Artisans de Genève Sea Shepherd Challenge
From having spent an afternoon in the Artisans de Genève atelier last year, my respect for the brand has multiplied. I was already quite smitten by its insouciant take on a Rolex legend, and what about a Submariner with a cheeky crescent on the dial? Unlike most of the well-known skeletonized work of these Swiss artisans, at first glance, it seems to be a normal Submariner. Look again, son, as this is something quite different, starting with an unusually sparkly ambiance. The high gloss of the bezel and dial here is from Aventurine, a glass material also used by Omega in a glitzy Speedmaster. This lends a space-like mysterious air to the piece, compounded in the opening at 6 o’clock. Designed for a hero of mine, Captain Paul Watson of Sea Shepherd, it also includes scalloped sides to the case. “Heresy,” you might say, but I find it nothing but enthralling. For this project, ADG developed its own moonphase module, and the movement is fitted with a white gold and Aventurine rotor. Read more about this unique piece in Dave’s article here, and I dare you to not get smitten.
Vacheron Constantin Regulator Perpetual Calendar Moonlight Jewellery
Bookending my thoughts on the moonphase complication with a classical example seems only right, and what better brand to do it with than Vacheron Constantin? But then again, this is no ordinary moonphase complication. In fact, this 2021 piece from Les Cabinotiers could fill a coffee-table book on its own merit. Les Cabinotiers is the inner sanctum of Vacheron with Pièces Uniques being the division’s specialty. Do not ask about the price, as this slim 11.8mm perpetual calendar is deservedly in the hundreds of thousands. With radiating guilloché rendering its inner dial almost hypnotic, it’s a charming combination of a QP and a regulator display. The 2460 RQP caliber is a “normal” 4Hz (28,800vph) movement, but within this 18K case, the dial’s the star.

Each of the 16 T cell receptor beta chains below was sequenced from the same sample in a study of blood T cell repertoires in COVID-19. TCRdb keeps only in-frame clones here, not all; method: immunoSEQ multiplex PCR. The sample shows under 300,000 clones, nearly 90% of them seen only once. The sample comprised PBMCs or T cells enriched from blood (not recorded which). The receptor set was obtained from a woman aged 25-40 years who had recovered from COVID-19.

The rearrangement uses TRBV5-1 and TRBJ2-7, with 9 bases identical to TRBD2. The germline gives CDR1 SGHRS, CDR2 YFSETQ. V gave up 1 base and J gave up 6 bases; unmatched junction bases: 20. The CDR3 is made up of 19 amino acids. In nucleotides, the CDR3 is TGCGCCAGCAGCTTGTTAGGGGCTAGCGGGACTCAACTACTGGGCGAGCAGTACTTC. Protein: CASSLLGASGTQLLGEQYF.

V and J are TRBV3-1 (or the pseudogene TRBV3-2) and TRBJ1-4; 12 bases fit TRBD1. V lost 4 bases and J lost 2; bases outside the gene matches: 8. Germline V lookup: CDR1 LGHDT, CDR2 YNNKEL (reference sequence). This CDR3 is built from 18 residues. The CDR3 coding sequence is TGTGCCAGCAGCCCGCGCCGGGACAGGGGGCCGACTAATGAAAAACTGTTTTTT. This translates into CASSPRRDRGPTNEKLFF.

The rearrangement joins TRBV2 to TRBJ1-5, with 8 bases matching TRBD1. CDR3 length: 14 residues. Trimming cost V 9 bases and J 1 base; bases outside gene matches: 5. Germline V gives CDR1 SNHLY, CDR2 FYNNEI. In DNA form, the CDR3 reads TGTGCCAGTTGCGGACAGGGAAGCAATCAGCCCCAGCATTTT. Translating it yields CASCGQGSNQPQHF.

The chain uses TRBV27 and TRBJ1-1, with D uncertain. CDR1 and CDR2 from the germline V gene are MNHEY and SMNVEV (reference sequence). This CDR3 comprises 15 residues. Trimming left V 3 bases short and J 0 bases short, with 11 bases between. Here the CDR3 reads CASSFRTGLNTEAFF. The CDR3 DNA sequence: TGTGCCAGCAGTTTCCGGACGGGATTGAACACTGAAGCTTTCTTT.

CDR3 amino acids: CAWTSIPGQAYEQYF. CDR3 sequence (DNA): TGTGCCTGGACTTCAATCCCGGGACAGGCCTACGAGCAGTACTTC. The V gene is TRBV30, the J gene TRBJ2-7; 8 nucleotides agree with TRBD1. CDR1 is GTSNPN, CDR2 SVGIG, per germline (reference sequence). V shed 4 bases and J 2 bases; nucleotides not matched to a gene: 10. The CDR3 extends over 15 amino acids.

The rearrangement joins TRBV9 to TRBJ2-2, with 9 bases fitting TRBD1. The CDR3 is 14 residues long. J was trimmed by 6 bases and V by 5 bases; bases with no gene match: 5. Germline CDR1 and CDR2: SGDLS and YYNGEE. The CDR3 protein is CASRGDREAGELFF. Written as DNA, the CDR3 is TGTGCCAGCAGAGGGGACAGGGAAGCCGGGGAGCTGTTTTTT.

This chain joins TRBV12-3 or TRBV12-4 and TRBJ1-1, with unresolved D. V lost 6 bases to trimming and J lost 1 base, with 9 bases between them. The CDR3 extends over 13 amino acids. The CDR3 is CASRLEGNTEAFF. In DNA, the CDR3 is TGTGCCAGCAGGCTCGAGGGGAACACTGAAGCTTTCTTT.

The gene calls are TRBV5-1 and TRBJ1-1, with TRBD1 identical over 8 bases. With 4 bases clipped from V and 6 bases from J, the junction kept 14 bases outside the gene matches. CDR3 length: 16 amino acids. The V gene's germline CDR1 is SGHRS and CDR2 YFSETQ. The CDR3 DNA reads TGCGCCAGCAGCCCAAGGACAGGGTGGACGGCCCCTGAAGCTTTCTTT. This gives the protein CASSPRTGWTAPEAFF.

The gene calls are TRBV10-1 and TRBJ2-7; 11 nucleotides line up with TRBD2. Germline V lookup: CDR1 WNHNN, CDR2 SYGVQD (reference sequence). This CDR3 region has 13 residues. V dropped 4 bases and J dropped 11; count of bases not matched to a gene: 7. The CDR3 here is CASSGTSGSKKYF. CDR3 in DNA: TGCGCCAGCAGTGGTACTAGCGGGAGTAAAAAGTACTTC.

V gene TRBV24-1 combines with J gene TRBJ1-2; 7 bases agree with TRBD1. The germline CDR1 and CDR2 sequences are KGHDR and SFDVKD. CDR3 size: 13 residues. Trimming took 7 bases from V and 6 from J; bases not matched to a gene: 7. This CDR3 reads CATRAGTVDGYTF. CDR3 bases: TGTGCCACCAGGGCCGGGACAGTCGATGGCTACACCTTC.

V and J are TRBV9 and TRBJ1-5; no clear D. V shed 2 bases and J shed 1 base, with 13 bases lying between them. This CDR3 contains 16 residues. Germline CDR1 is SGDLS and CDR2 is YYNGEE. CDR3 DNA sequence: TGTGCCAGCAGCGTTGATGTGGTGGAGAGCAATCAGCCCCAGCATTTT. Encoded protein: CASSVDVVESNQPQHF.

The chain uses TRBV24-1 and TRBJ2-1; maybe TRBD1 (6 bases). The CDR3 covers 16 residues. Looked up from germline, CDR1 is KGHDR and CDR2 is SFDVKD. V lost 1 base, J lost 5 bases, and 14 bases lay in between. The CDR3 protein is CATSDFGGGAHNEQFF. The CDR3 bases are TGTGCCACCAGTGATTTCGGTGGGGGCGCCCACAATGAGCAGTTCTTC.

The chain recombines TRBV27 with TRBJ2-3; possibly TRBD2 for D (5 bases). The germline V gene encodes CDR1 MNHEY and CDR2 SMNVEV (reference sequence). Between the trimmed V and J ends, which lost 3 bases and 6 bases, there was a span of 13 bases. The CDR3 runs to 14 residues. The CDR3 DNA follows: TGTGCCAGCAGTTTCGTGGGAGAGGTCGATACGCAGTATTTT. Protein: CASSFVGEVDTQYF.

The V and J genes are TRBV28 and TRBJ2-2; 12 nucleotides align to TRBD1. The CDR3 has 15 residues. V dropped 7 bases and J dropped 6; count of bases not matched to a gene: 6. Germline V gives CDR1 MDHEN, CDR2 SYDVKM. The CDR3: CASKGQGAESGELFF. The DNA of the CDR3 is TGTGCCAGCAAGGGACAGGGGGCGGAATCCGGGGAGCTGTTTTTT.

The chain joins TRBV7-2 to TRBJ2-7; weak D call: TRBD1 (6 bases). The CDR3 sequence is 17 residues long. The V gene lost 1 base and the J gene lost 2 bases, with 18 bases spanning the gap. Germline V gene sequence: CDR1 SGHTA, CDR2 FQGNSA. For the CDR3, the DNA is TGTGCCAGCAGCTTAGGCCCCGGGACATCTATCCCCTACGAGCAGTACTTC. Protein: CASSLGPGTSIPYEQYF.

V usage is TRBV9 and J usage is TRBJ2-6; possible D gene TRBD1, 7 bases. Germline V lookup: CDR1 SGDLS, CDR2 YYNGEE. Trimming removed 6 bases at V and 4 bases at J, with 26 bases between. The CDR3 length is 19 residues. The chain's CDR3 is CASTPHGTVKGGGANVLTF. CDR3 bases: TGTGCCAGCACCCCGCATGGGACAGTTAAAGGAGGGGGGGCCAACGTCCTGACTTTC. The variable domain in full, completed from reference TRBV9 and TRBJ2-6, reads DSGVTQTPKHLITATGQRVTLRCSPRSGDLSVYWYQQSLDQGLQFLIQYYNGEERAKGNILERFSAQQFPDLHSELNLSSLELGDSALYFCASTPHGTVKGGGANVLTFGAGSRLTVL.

Yes, this might be a bespoke piece of Vacheron craftsmanship and beyond the means of mere mortals. But like the Mona Lisa or a Van Gogh canvas, consider it more a piece of art than an actual tool for telling the time. The 42mm case has a classic Calatrava feel, and 44 baguette-cut diamonds set the scene for a glitzy timepiece. I enjoy the fact that it touches on the marine heritage of the regulator layout with its deep navy blue, and a small moonphase set in a complex sub-dial at 6 o’clock seems only appropriate. Inside the blue minute track is another row of diamonds and sapphires to further create a touch of sparkle. But it somehow seems more appropriate than excessive, to the point of the sapphires being functional five-minute markers. I swear that sounded like me justifying what constitutes a house sale to afford it, as the price of this piece is strictly on request, of course.
It’s on you now, Fratelli. Is the moonphase complication cool? Let me know in the comments below, and share your favorite lunar-infused dial.